US-based Seattle Children’s has initiated a Phase I clinical trial to treat solid tumours using chimeric antigen receptor (CAR) T-cell immunotherapy.
The STRIvE-01 trial will recruit children and young adults suffering from relapsed or refractory non-central nervous system EGFR-expressing solid tumours such as childhood sarcoma, kidney and neuroblastoma cancers.
Although paediatric cancer survival rates have improved due to therapy advancements, solid tumours are said to be one of the most resistant type of cancer.
Seattle Children’s oncologist Katie Albert said: “Despite employing modern treatments that offer more intensive therapy or new drug combinations for children with solid tumours, we’ve been unable to improve outcomes for our highest-risk patient groups.
“It is those groups that push us to come up with innovative approaches so that we can see all of our patients cured of their cancer.”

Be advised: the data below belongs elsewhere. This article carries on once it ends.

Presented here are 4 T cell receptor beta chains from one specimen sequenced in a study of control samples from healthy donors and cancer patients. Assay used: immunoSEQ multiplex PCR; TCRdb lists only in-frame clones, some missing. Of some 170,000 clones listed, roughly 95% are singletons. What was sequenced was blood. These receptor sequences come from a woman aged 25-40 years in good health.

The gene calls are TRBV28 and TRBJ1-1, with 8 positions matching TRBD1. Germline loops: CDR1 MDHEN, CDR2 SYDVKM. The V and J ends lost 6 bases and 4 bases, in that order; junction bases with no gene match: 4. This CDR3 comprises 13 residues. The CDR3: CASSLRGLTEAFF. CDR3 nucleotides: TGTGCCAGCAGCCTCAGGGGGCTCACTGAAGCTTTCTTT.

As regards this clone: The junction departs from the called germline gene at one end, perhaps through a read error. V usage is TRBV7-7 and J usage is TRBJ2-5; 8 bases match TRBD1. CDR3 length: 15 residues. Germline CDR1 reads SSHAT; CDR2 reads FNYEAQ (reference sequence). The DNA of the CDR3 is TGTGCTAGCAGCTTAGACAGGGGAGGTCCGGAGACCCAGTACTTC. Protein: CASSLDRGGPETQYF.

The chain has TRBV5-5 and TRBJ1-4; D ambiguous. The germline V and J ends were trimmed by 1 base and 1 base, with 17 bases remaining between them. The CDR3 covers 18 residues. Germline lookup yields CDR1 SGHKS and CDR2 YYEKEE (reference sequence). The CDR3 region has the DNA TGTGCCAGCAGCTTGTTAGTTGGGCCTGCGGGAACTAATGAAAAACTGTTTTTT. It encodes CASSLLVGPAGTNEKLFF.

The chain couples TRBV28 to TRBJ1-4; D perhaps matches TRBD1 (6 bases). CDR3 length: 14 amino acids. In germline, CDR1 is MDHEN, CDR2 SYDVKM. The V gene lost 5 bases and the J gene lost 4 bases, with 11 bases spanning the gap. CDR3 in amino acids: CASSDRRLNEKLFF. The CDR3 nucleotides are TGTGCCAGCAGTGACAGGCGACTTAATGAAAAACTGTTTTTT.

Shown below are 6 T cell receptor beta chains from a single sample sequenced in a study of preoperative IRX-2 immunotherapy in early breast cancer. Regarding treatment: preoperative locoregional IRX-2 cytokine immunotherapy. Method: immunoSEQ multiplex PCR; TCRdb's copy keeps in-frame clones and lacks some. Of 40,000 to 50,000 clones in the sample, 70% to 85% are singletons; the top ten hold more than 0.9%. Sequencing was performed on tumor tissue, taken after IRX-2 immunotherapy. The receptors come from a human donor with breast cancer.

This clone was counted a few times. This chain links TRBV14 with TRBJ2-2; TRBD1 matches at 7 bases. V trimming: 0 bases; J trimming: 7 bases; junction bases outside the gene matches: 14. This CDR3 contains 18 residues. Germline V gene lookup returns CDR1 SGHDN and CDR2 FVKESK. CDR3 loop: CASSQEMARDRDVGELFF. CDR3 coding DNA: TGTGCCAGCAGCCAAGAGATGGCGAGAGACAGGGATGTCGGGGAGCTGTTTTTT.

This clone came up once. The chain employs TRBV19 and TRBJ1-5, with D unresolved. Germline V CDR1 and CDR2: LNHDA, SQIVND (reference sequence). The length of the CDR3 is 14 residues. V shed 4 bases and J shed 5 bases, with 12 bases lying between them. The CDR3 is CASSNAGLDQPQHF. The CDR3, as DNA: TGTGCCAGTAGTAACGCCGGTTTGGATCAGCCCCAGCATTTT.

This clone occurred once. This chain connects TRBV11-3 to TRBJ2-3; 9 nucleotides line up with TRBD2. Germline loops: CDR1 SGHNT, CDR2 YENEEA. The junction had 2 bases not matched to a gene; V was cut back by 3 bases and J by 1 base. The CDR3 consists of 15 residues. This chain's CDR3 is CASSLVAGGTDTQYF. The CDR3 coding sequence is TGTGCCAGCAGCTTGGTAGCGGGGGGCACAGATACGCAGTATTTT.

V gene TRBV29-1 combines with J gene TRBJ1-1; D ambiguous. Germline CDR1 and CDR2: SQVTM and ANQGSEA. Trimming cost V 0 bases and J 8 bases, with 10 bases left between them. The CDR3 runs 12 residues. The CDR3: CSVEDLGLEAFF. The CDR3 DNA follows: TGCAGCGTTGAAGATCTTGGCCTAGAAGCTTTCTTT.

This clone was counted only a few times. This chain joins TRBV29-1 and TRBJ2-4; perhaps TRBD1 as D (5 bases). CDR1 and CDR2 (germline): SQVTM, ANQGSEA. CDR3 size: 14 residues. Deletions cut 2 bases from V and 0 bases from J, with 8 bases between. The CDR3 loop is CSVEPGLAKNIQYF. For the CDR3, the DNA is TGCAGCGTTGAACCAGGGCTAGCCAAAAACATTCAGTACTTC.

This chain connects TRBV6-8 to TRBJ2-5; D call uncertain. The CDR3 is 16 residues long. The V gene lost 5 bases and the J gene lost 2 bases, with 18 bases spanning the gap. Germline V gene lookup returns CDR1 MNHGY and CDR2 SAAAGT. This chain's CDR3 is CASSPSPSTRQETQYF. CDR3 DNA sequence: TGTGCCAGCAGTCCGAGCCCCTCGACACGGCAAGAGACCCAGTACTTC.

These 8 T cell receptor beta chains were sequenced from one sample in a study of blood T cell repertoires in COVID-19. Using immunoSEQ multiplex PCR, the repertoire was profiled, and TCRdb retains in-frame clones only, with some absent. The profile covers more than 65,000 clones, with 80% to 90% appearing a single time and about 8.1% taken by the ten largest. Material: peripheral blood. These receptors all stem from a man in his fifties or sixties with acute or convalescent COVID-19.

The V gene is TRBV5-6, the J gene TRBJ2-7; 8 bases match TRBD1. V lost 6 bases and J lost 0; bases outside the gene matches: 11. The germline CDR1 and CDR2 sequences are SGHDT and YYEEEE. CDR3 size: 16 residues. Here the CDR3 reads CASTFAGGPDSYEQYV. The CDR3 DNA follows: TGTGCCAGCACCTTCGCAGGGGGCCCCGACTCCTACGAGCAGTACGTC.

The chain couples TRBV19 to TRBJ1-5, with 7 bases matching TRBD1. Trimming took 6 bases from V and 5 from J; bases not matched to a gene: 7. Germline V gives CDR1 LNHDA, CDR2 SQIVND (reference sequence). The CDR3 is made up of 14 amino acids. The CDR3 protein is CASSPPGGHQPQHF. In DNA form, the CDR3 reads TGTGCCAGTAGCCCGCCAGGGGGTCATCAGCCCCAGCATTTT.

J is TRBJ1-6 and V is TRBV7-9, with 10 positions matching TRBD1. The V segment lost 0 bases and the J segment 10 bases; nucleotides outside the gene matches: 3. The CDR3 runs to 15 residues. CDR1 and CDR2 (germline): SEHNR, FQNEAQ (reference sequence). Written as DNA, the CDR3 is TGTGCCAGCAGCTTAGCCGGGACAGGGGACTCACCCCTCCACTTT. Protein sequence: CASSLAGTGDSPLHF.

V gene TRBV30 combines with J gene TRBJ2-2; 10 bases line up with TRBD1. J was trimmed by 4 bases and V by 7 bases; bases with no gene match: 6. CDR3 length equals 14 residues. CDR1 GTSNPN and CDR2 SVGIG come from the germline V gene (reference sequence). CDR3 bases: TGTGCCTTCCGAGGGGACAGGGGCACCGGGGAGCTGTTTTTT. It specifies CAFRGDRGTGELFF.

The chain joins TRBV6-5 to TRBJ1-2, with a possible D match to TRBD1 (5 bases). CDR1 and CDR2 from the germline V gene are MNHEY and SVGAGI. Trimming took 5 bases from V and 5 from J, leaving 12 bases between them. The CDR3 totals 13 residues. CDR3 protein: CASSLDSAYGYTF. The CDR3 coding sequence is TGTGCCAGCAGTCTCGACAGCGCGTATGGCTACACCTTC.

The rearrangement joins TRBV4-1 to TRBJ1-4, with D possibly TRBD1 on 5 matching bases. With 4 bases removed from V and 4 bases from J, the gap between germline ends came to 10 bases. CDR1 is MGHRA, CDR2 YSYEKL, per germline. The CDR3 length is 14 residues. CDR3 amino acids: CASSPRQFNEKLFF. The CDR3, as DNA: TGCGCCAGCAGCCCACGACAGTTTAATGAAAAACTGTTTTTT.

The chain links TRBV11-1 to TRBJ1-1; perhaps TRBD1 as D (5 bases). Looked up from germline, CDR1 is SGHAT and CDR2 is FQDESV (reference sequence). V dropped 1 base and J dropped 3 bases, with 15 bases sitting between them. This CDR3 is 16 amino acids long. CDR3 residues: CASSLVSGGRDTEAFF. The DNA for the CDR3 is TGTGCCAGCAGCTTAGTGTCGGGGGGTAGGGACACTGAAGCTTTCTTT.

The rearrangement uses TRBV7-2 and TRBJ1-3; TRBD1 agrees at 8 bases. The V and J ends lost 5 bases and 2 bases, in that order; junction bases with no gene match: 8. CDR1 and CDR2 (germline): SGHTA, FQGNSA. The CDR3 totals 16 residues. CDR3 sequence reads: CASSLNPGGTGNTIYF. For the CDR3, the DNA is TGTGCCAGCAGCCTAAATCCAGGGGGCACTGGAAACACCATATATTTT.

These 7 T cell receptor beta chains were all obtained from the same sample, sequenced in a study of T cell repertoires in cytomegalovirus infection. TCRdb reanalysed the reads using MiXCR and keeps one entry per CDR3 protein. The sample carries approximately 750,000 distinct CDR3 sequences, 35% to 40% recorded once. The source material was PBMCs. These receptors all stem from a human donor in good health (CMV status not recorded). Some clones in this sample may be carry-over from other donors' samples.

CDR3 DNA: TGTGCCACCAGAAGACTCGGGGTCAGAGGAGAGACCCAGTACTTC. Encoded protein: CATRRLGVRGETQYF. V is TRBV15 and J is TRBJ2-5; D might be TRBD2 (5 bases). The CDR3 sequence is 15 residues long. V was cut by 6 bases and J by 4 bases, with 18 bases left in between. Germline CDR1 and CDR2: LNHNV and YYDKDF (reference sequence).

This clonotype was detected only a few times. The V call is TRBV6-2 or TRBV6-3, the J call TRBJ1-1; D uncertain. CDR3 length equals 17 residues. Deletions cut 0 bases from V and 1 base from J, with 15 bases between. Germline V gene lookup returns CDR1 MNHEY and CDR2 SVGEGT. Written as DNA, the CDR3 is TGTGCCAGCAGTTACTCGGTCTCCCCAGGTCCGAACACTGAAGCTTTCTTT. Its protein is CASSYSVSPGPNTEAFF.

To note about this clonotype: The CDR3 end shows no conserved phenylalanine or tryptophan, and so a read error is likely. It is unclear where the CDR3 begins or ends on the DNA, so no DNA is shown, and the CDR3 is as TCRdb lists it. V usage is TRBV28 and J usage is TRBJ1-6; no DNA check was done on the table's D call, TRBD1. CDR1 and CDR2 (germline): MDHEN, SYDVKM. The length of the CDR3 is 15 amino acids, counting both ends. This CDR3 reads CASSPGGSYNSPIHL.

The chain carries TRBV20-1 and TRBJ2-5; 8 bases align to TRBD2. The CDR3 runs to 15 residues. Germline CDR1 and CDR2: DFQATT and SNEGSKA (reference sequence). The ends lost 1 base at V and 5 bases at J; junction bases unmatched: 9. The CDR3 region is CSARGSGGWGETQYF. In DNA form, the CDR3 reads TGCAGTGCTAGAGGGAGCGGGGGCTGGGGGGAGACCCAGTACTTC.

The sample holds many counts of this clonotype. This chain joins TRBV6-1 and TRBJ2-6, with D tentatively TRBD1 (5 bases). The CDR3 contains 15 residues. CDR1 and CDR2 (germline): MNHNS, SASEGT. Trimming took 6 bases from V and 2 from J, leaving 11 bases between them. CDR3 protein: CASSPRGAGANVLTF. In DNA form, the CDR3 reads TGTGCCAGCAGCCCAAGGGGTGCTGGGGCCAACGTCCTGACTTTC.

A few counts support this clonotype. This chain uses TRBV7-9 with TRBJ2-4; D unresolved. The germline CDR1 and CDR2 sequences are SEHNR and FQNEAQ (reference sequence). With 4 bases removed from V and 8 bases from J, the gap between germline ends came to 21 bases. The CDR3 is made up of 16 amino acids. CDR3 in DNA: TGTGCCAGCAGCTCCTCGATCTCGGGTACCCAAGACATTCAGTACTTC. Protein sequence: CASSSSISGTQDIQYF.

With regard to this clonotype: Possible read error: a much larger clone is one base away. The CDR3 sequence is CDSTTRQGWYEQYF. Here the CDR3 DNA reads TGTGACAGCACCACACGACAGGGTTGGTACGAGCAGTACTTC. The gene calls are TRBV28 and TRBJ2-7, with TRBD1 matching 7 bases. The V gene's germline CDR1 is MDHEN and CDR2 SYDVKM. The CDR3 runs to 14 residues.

The organisation previously conducted trials to assess engineered CAR T-cells to treat childhood leukaemia, but solid tumours have protective microenvironments that make targeting difficult.
For the solid tumours trial, researchers intend to reprogram a patient’s T-cells for targeting the abnormal EGFR protein expressed on the cancer cell surface.
The CAR T cells will be linked with the EGFR806 antibody in order to potentially identify and kill solid tumour cells that express EGFR, causing less toxicity to healthy tissues.
STRIvE-01 is set to involve two sequential treatment arms, one of which will be initially treated with EGFR806 CAR T-cells to assess toxicity and determine maximum tolerated dose.
The second group will then receive CAR T-cells reprogrammed to target EGFR as well as CD19, a protein expressed on B lymphocytes.
A total of 36 subjects will be enrolled in the trial, which will investigate the dosing, safety and tolerability of the CAR T-cell immunotherapy.